Repairing the Chapel

July 4, 2009

Reparing the Chapel


Repairing the Chapel

The chapel has taken damage in the winter turning to spring.

Ivy has forced the two window lights away from the back wall

and the thaw has rotted some wood along the casement.

It’s not my chapel; no chapel genuinely belongs to anyone.

Ownership is merely the responsibility of maintenance.

Like owning anything beautiful,

my job is to preserve it and pass it on

for the next unknown temporary owner.

Increasingly maintenance of churches,

like so many wonderous structures, is a choice for society everywhere

(I found nearly 4,000,000 hits on Goggle search “abandoned churches”).

It’s nearly a famous cliché, a self-criticizing ethical criticism.

Why spend resources on a building that does nothing,

when there are starving people in…?

But a more fundamental question is lost in the deflection

of allocation of religious resources to those most needy.

Why does anyone need a chapel at all?


There are hundreds of religions and hundreds more

sects and sub-sects arguing within those beliefs. Our collective

knowledge of the divine is by turns cosmic, petty and confounding.

There are magnificent mosques, basilicas, synagogues, padodas,

shrines and temples—sacred architecture abandoned by cultures

that have left this earth for places unknown.

Mega-churches are built on the scale of sports arenas.

as well as hundreds of thousands of nondescript churches and assemblies

where sincere congregations meet in their fellowships of worship.


But a wayward chapel is something both personal and abandoned

in hope that it will find its way into the right hands.

What starts as a random real estate transaction develops

dimensions of communion I would generally reserve

for translating poetry or interpreting art.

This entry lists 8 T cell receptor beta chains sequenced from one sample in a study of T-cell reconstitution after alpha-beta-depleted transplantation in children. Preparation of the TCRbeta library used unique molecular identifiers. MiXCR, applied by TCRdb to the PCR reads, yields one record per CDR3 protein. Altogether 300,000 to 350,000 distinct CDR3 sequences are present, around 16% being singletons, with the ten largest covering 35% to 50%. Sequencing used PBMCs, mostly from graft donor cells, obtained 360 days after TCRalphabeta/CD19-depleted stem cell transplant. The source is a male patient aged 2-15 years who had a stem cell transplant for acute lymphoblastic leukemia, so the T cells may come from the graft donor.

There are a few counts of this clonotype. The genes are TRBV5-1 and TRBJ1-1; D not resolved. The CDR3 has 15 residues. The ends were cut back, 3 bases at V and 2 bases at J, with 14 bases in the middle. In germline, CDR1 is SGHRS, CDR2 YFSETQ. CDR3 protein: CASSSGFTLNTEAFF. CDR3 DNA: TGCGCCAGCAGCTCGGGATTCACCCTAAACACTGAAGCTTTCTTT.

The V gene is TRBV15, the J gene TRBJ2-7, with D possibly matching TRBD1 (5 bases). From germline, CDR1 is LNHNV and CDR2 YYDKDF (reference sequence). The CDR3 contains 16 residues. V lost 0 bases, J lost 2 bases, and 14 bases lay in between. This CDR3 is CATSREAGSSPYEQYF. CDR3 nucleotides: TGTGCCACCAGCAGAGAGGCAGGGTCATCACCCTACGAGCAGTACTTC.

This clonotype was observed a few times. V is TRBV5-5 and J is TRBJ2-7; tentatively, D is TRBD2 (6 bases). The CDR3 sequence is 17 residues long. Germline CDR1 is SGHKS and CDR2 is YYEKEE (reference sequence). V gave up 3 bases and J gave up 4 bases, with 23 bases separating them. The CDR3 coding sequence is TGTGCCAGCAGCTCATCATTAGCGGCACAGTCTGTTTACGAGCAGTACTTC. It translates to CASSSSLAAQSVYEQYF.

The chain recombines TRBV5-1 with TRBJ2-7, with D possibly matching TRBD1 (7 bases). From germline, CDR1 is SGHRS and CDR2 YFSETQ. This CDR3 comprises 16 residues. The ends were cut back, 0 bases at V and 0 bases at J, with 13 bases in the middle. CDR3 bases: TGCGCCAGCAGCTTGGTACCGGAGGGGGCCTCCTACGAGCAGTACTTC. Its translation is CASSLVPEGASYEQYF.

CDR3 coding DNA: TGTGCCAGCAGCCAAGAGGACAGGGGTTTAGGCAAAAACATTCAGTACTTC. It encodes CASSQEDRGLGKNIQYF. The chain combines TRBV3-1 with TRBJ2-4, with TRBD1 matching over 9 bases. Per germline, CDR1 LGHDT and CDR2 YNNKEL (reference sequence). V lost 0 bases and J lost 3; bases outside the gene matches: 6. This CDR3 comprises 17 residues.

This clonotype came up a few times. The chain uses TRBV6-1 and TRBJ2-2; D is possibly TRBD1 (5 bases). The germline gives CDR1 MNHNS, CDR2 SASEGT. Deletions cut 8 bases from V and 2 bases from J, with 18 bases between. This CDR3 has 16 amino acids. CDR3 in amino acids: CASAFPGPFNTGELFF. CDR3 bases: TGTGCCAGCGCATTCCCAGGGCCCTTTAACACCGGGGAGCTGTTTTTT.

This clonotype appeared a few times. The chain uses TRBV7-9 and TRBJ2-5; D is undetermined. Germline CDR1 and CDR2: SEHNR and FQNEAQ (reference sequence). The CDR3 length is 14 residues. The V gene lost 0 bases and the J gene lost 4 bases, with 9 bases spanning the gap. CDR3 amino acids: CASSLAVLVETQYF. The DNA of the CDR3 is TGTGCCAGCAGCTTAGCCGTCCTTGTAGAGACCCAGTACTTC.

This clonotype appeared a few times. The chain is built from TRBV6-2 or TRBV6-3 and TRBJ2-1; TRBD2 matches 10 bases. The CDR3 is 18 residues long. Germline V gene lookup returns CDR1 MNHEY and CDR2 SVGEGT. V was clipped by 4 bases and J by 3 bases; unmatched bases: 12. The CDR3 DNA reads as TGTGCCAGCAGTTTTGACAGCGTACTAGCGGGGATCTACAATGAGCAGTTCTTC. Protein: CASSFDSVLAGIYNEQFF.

With the exception that it isn’t academic—it’s purer labor.

Someone wanted me to repair the window.

Someone wanted to touch my hand,

or more to touch their hand.


Repairing the chapel window has asked me to an open commitment.

It doesn’t speak, but asks in the language of aloneness.

I’m no tourist here. I am here. I am. I.


There’s no one in the whitewashed room, but I’m not alone.


Through my life I’ve visited chapels.

In Canada after arduous travel I heard the Madonna

House Community sing vespers in a sobornost house

 imitating a Russian pilgrims retreat. The nave was barely

forty degrees, vapor poured from the casual choir.

Tears flowed, I met a saint, ate in the etiquette of silence

and washed dishes with aged nuns. There’s a small chapel

in Kentucky where I listened to a beautiful young woman

play Shubert as the sun set. Then she walked out in the late spring

evening and kissed me for a long time.

I spent a half hour in Beethoven’s chapel.

There’s a chapel in Tzintzuntzan where I watched a crucified man

suffer next to a naked fluorescent tube hanging from a ceiling.

Since I was ten I’ve made trips to nondescript Calvary

Cemetery Chapel to observe a sad parade of priests

bury my family. I stood in line to retrieve miraculous dirt

at Chimayo. I mention these chapels, because they were

filled with astonishing events.


This chapel is like the empty bowl of my soul.


I know a poet who resurrected a lost rose garden.

In my imagination I dreamed of him touching the earth

that unknowns had touched, hand digging through the loam

 to Rilke’s Roses. 

One poet tries a simple and physical connection

to another poet who wasn’t there. So it is in the chapel,

a connection to a someone who isn’t there…a quieter

whispering, not rational and not effusively emotional,

—different than the rituals of religion.


I prime the wood and hear my Grandfather’s voice

reminding me a brush is made to spread paint and not leave

a brushstroke.  He was a patient perfectionist.

In the chapel repairs I sense a similar inventive patience.

Myopically I prime the window frame.

I go on working a coat just beneath the surface;

to restore the surface—as the someone who came before me

must have looked on in tired wonder

at the slow progress of keeping a chapel the same.